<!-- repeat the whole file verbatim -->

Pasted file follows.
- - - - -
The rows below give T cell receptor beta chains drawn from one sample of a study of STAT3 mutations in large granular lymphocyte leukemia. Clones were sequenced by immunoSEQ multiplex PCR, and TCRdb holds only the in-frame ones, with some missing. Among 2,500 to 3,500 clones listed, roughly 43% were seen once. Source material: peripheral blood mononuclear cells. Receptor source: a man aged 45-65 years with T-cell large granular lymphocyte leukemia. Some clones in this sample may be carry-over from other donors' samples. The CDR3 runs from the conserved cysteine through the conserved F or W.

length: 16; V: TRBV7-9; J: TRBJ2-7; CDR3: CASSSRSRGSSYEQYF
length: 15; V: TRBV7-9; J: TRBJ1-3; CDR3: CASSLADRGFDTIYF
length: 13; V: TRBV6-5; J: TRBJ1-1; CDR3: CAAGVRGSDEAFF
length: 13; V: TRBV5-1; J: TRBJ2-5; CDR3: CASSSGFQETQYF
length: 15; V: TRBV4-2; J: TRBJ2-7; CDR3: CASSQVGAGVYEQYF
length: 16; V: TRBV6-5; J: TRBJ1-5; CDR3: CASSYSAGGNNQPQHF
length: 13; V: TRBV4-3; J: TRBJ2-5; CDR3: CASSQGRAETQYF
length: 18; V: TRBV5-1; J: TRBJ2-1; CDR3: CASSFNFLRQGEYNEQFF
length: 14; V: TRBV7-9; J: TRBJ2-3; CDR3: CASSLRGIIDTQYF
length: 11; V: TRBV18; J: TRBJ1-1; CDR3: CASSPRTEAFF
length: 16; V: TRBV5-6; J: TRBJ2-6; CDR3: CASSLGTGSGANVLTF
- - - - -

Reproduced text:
The rows below give T cell receptor beta chains drawn from one sample of a study of STAT3 mutations in large granular lymphocyte leukemia. Clones were sequenced by immunoSEQ multiplex PCR, and TCRdb holds only the in-frame ones, with some missing. Among 2,500 to 3,500 clones listed, roughly 43% were seen once. Source material: peripheral blood mononuclear cells. Receptor source: a man aged 45-65 years with T-cell large granular lymphocyte leukemia. Some clones in this sample may be carry-over from other donors' samples. The CDR3 runs from the conserved cysteine through the conserved F or W.

length: 16; V: TRBV7-9; J: TRBJ2-7; CDR3: CASSSRSRGSSYEQYF
length: 15; V: TRBV7-9; J: TRBJ1-3; CDR3: CASSLADRGFDTIYF
length: 13; V: TRBV6-5; J: TRBJ1-1; CDR3: CAAGVRGSDEAFF
length: 13; V: TRBV5-1; J: TRBJ2-5; CDR3: CASSSGFQETQYF
length: 15; V: TRBV4-2; J: TRBJ2-7; CDR3: CASSQVGAGVYEQYF
length: 16; V: TRBV6-5; J: TRBJ1-5; CDR3: CASSYSAGGNNQPQHF
length: 13; V: TRBV4-3; J: TRBJ2-5; CDR3: CASSQGRAETQYF
length: 18; V: TRBV5-1; J: TRBJ2-1; CDR3: CASSFNFLRQGEYNEQFF
length: 14; V: TRBV7-9; J: TRBJ2-3; CDR3: CASSLRGIIDTQYF
length: 11; V: TRBV18; J: TRBJ1-1; CDR3: CASSPRTEAFF
length: 16; V: TRBV5-6; J: TRBJ2-6; CDR3: CASSLGTGSGANVLTF